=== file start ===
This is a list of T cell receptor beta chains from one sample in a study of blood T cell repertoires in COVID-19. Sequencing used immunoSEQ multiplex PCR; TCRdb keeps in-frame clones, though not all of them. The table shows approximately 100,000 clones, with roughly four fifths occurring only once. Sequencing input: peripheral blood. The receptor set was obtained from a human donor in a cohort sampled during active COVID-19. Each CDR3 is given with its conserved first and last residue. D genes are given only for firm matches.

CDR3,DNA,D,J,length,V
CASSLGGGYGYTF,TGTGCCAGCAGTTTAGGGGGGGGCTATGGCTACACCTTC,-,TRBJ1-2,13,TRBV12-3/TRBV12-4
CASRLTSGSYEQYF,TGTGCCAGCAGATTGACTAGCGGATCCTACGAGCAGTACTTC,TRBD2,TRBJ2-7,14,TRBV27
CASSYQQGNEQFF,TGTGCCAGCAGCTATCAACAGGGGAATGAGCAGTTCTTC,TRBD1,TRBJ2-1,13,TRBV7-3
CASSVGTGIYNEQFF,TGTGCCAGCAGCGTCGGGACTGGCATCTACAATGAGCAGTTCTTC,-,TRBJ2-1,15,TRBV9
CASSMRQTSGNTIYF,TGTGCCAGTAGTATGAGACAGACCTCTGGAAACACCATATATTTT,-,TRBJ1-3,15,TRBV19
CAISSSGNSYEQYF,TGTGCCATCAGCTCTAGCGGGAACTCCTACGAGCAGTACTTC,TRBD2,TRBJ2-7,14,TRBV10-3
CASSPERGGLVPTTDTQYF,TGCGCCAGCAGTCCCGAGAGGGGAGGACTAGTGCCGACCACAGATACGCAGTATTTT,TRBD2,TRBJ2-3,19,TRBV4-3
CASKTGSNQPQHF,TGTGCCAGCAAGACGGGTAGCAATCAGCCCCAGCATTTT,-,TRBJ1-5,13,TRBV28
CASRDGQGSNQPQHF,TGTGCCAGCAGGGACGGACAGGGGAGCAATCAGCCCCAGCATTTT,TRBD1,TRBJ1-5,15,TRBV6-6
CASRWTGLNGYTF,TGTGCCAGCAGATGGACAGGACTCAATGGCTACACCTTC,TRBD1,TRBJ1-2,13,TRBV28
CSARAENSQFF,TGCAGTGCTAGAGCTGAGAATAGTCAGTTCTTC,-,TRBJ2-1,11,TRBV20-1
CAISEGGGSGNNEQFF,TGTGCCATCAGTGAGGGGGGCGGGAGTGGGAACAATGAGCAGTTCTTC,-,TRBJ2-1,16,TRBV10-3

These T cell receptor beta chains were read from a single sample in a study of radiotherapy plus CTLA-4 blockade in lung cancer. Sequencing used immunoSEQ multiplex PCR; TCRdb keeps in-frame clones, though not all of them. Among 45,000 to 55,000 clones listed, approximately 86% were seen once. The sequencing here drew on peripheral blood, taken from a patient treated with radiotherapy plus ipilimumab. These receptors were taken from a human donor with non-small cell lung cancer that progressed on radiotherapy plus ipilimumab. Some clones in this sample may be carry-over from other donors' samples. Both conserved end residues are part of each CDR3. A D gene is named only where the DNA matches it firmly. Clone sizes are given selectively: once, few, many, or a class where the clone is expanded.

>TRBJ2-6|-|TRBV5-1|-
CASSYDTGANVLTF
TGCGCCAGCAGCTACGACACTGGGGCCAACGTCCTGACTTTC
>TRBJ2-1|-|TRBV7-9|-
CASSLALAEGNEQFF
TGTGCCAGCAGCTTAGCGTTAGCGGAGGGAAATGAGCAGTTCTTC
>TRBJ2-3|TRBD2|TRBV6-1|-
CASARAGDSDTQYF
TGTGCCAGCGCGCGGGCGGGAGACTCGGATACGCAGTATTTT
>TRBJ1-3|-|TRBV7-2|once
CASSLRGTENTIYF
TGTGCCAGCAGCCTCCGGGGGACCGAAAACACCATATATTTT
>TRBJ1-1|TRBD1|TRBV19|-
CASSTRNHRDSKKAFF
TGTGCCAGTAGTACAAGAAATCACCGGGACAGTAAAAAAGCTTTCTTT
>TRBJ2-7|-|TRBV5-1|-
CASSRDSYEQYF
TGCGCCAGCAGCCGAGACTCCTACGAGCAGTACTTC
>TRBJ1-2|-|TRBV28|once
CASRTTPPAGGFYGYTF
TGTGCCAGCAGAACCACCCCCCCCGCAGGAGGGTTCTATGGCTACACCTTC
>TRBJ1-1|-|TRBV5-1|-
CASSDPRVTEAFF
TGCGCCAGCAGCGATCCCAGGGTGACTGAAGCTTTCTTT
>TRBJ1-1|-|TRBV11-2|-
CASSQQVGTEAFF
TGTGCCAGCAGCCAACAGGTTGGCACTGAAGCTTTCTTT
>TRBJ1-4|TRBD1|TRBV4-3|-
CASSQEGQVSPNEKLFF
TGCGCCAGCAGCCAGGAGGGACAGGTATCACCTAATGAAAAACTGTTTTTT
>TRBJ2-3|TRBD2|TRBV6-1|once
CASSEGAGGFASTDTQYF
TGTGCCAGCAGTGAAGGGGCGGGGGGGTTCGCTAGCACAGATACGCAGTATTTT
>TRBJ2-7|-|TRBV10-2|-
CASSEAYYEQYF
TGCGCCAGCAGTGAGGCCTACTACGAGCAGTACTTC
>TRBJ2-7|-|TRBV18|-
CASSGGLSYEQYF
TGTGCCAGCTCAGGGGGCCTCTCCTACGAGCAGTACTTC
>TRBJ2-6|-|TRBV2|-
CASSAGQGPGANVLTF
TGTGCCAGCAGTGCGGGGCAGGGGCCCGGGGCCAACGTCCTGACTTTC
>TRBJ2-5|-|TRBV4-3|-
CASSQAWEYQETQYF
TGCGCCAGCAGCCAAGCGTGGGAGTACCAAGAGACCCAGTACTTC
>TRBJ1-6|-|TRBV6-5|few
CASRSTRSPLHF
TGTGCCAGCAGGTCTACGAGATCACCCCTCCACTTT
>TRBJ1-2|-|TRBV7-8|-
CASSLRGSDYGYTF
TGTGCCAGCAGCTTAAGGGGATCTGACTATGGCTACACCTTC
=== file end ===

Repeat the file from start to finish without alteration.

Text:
This is a list of T cell receptor beta chains from one sample in a study of blood T cell repertoires in COVID-19. Sequencing used immunoSEQ multiplex PCR; TCRdb keeps in-frame clones, though not all of them. The table shows approximately 100,000 clones, with roughly four fifths occurring only once. Sequencing input: peripheral blood. The receptor set was obtained from a human donor in a cohort sampled during active COVID-19. Each CDR3 is given with its conserved first and last residue. D genes are given only for firm matches.

CDR3,DNA,D,J,length,V
CASSLGGGYGYTF,TGTGCCAGCAGTTTAGGGGGGGGCTATGGCTACACCTTC,-,TRBJ1-2,13,TRBV12-3/TRBV12-4
CASRLTSGSYEQYF,TGTGCCAGCAGATTGACTAGCGGATCCTACGAGCAGTACTTC,TRBD2,TRBJ2-7,14,TRBV27
CASSYQQGNEQFF,TGTGCCAGCAGCTATCAACAGGGGAATGAGCAGTTCTTC,TRBD1,TRBJ2-1,13,TRBV7-3
CASSVGTGIYNEQFF,TGTGCCAGCAGCGTCGGGACTGGCATCTACAATGAGCAGTTCTTC,-,TRBJ2-1,15,TRBV9
CASSMRQTSGNTIYF,TGTGCCAGTAGTATGAGACAGACCTCTGGAAACACCATATATTTT,-,TRBJ1-3,15,TRBV19
CAISSSGNSYEQYF,TGTGCCATCAGCTCTAGCGGGAACTCCTACGAGCAGTACTTC,TRBD2,TRBJ2-7,14,TRBV10-3
CASSPERGGLVPTTDTQYF,TGCGCCAGCAGTCCCGAGAGGGGAGGACTAGTGCCGACCACAGATACGCAGTATTTT,TRBD2,TRBJ2-3,19,TRBV4-3
CASKTGSNQPQHF,TGTGCCAGCAAGACGGGTAGCAATCAGCCCCAGCATTTT,-,TRBJ1-5,13,TRBV28
CASRDGQGSNQPQHF,TGTGCCAGCAGGGACGGACAGGGGAGCAATCAGCCCCAGCATTTT,TRBD1,TRBJ1-5,15,TRBV6-6
CASRWTGLNGYTF,TGTGCCAGCAGATGGACAGGACTCAATGGCTACACCTTC,TRBD1,TRBJ1-2,13,TRBV28
CSARAENSQFF,TGCAGTGCTAGAGCTGAGAATAGTCAGTTCTTC,-,TRBJ2-1,11,TRBV20-1
CAISEGGGSGNNEQFF,TGTGCCATCAGTGAGGGGGGCGGGAGTGGGAACAATGAGCAGTTCTTC,-,TRBJ2-1,16,TRBV10-3

These T cell receptor beta chains were read from a single sample in a study of radiotherapy plus CTLA-4 blockade in lung cancer. Sequencing used immunoSEQ multiplex PCR; TCRdb keeps in-frame clones, though not all of them. Among 45,000 to 55,000 clones listed, approximately 86% were seen once. The sequencing here drew on peripheral blood, taken from a patient treated with radiotherapy plus ipilimumab. These receptors were taken from a human donor with non-small cell lung cancer that progressed on radiotherapy plus ipilimumab. Some clones in this sample may be carry-over from other donors' samples. Both conserved end residues are part of each CDR3. A D gene is named only where the DNA matches it firmly. Clone sizes are given selectively: once, few, many, or a class where the clone is expanded.

>TRBJ2-6|-|TRBV5-1|-
CASSYDTGANVLTF
TGCGCCAGCAGCTACGACACTGGGGCCAACGTCCTGACTTTC
>TRBJ2-1|-|TRBV7-9|-
CASSLALAEGNEQFF
TGTGCCAGCAGCTTAGCGTTAGCGGAGGGAAATGAGCAGTTCTTC
>TRBJ2-3|TRBD2|TRBV6-1|-
CASARAGDSDTQYF
TGTGCCAGCGCGCGGGCGGGAGACTCGGATACGCAGTATTTT
>TRBJ1-3|-|TRBV7-2|once
CASSLRGTENTIYF
TGTGCCAGCAGCCTCCGGGGGACCGAAAACACCATATATTTT
>TRBJ1-1|TRBD1|TRBV19|-
CASSTRNHRDSKKAFF
TGTGCCAGTAGTACAAGAAATCACCGGGACAGTAAAAAAGCTTTCTTT
>TRBJ2-7|-|TRBV5-1|-
CASSRDSYEQYF
TGCGCCAGCAGCCGAGACTCCTACGAGCAGTACTTC
>TRBJ1-2|-|TRBV28|once
CASRTTPPAGGFYGYTF
TGTGCCAGCAGAACCACCCCCCCCGCAGGAGGGTTCTATGGCTACACCTTC
>TRBJ1-1|-|TRBV5-1|-
CASSDPRVTEAFF
TGCGCCAGCAGCGATCCCAGGGTGACTGAAGCTTTCTTT
>TRBJ1-1|-|TRBV11-2|-
CASSQQVGTEAFF
TGTGCCAGCAGCCAACAGGTTGGCACTGAAGCTTTCTTT
>TRBJ1-4|TRBD1|TRBV4-3|-
CASSQEGQVSPNEKLFF
TGCGCCAGCAGCCAGGAGGGACAGGTATCACCTAATGAAAAACTGTTTTTT
>TRBJ2-3|TRBD2|TRBV6-1|once
CASSEGAGGFASTDTQYF
TGTGCCAGCAGTGAAGGGGCGGGGGGGTTCGCTAGCACAGATACGCAGTATTTT
>TRBJ2-7|-|TRBV10-2|-
CASSEAYYEQYF
TGCGCCAGCAGTGAGGCCTACTACGAGCAGTACTTC
>TRBJ2-7|-|TRBV18|-
CASSGGLSYEQYF
TGTGCCAGCTCAGGGGGCCTCTCCTACGAGCAGTACTTC
>TRBJ2-6|-|TRBV2|-
CASSAGQGPGANVLTF
TGTGCCAGCAGTGCGGGGCAGGGGCCCGGGGCCAACGTCCTGACTTTC
>TRBJ2-5|-|TRBV4-3|-
CASSQAWEYQETQYF
TGCGCCAGCAGCCAAGCGTGGGAGTACCAAGAGACCCAGTACTTC
>TRBJ1-6|-|TRBV6-5|few
CASRSTRSPLHF
TGTGCCAGCAGGTCTACGAGATCACCCCTCCACTTT
>TRBJ1-2|-|TRBV7-8|-
CASSLRGSDYGYTF
TGTGCCAGCAGCTTAAGGGGATCTGACTATGGCTACACCTTC